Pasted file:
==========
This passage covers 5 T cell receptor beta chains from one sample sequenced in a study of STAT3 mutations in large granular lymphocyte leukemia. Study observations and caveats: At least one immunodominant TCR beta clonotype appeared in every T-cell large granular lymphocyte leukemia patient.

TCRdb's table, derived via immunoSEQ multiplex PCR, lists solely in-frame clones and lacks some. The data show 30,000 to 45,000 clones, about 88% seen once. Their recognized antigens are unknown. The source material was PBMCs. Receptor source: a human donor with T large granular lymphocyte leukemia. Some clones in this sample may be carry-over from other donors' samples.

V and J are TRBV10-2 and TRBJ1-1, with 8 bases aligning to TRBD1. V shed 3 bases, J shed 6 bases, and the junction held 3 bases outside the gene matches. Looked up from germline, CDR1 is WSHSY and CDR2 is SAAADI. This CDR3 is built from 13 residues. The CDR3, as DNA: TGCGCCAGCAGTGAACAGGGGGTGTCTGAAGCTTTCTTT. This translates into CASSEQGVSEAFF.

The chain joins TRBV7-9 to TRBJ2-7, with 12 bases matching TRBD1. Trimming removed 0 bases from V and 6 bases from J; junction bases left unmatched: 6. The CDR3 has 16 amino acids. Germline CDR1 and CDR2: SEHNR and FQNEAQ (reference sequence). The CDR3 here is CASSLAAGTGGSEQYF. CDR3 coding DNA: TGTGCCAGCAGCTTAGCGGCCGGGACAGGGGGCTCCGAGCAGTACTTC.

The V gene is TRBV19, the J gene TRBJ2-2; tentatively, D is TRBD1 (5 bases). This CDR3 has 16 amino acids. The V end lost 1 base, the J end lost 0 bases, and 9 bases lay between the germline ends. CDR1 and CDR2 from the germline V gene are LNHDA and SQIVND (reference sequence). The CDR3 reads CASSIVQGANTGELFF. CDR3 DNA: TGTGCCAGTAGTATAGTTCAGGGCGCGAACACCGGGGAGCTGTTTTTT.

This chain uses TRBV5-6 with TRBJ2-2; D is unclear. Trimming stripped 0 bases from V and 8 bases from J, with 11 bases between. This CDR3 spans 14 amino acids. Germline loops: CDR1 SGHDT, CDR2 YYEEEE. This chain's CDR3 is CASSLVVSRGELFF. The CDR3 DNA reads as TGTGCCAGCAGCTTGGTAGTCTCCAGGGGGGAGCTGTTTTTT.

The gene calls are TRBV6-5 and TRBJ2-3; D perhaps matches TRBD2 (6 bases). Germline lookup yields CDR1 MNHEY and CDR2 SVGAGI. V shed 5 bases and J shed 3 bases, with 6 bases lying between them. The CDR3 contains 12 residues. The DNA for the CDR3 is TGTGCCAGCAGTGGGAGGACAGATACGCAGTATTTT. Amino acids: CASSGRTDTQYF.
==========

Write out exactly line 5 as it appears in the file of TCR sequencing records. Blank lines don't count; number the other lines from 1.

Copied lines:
The V gene is TRBV19, the J gene TRBJ2-2; tentatively, D is TRBD1 (5 bases). This CDR3 has 16 amino acids. The V end lost 1 base, the J end lost 0 bases, and 9 bases lay between the germline ends. CDR1 and CDR2 from the germline V gene are LNHDA and SQIVND (reference sequence). The CDR3 reads CASSIVQGANTGELFF. CDR3 DNA: TGTGCCAGTAGTATAGTTCAGGGCGCGAACACCGGGGAGCTGTTTTTT.